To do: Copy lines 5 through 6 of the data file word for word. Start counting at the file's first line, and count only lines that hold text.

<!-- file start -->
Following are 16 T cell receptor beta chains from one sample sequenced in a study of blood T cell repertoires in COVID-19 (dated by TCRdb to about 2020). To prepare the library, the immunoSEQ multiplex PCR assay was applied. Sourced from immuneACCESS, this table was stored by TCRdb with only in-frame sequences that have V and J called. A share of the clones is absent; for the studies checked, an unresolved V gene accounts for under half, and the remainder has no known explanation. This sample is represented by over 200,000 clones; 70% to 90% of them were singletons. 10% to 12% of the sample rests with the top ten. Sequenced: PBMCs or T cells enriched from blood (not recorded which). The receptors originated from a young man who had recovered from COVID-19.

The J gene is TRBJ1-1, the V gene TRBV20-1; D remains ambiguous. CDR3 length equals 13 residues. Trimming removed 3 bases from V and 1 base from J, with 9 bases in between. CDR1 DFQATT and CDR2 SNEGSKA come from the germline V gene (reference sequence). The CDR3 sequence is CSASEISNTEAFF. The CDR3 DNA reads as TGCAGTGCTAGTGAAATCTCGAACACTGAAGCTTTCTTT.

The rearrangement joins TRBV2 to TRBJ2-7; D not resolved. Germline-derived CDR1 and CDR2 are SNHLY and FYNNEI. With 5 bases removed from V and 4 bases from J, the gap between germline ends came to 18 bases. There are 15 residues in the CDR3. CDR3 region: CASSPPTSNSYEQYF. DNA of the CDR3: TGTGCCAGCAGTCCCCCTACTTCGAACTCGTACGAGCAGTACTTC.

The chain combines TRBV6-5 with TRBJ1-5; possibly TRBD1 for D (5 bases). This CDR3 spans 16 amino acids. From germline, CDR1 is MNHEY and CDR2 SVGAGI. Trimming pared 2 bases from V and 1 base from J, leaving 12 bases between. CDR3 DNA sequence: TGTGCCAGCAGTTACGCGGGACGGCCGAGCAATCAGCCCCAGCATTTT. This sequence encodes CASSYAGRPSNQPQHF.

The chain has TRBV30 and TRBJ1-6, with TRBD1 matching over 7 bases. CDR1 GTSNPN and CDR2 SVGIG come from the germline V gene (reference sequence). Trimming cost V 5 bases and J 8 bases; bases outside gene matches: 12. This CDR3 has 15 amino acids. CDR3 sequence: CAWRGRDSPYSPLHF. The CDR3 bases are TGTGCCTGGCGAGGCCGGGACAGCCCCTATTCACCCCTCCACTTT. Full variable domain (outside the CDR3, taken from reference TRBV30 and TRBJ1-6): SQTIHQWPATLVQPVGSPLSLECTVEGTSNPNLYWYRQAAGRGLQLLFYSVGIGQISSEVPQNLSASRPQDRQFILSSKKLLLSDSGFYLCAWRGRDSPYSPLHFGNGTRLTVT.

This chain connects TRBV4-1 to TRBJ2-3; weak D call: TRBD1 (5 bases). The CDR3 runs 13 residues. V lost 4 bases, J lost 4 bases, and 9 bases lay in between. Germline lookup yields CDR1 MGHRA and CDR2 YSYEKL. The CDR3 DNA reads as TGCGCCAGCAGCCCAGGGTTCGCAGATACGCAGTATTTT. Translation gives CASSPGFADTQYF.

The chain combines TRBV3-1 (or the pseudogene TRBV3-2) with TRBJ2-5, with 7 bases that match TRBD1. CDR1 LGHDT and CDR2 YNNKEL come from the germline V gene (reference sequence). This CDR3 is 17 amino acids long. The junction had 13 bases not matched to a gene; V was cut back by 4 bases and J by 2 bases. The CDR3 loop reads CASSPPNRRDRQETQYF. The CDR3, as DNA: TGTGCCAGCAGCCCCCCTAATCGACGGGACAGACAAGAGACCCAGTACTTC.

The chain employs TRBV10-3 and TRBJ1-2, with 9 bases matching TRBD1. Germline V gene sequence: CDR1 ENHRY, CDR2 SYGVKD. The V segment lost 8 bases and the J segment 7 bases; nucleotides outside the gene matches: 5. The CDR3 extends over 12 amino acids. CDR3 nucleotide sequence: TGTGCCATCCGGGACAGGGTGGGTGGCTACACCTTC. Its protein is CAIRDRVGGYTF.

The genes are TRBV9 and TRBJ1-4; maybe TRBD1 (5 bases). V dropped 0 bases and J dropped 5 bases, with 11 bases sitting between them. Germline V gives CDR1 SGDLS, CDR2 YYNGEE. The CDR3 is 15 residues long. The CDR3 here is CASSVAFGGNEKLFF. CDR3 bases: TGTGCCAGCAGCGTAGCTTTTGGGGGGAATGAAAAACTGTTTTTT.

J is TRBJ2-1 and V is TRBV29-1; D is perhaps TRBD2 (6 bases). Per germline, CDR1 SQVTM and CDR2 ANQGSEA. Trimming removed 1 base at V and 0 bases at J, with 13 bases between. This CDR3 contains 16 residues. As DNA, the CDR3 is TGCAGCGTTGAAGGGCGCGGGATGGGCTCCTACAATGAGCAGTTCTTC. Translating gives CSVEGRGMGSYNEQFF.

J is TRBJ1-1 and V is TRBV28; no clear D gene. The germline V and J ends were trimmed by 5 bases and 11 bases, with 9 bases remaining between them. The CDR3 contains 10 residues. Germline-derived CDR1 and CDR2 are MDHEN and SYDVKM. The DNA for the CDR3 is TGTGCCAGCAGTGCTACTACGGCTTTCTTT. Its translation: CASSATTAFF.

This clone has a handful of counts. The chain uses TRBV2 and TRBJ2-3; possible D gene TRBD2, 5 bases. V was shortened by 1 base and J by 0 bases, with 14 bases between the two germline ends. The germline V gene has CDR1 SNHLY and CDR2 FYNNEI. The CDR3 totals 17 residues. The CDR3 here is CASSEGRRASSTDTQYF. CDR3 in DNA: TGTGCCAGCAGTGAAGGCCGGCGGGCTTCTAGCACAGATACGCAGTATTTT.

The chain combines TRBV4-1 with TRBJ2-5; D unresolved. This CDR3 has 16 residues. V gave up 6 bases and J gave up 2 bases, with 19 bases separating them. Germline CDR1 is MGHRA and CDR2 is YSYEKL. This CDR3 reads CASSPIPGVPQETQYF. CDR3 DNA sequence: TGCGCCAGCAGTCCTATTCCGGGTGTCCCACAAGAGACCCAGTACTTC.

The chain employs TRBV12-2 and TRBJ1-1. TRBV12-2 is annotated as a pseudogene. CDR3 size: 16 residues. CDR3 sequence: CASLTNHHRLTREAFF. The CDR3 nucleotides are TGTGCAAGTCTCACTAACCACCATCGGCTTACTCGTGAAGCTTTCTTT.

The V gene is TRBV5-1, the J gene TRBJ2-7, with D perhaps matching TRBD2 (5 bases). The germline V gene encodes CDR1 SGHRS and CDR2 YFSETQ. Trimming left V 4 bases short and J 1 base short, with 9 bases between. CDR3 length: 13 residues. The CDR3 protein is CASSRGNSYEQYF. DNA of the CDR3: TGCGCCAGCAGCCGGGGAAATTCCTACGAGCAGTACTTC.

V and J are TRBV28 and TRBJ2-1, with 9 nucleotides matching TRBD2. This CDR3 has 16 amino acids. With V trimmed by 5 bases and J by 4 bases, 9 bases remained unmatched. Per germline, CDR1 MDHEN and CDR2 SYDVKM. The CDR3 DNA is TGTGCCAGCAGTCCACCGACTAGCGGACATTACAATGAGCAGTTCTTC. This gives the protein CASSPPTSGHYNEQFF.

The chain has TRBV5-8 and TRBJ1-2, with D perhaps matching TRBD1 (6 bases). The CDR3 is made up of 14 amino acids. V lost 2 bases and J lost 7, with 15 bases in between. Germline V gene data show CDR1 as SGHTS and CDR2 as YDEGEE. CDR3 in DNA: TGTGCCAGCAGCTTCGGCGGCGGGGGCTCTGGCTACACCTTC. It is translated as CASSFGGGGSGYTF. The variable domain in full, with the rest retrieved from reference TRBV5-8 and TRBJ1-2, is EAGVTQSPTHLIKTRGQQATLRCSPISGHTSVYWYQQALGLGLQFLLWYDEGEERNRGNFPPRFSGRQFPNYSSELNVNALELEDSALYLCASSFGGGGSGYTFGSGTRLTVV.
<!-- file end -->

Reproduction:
The chain has TRBV30 and TRBJ1-6, with TRBD1 matching over 7 bases. CDR1 GTSNPN and CDR2 SVGIG come from the germline V gene (reference sequence). Trimming cost V 5 bases and J 8 bases; bases outside gene matches: 12. This CDR3 has 15 amino acids. CDR3 sequence: CAWRGRDSPYSPLHF. The CDR3 bases are TGTGCCTGGCGAGGCCGGGACAGCCCCTATTCACCCCTCCACTTT. Full variable domain (outside the CDR3, taken from reference TRBV30 and TRBJ1-6): SQTIHQWPATLVQPVGSPLSLECTVEGTSNPNLYWYRQAAGRGLQLLFYSVGIGQISSEVPQNLSASRPQDRQFILSSKKLLLSDSGFYLCAWRGRDSPYSPLHFGNGTRLTVT.

This chain connects TRBV4-1 to TRBJ2-3; weak D call: TRBD1 (5 bases). The CDR3 runs 13 residues. V lost 4 bases, J lost 4 bases, and 9 bases lay in between. Germline lookup yields CDR1 MGHRA and CDR2 YSYEKL. The CDR3 DNA reads as TGCGCCAGCAGCCCAGGGTTCGCAGATACGCAGTATTTT. Translation gives CASSPGFADTQYF.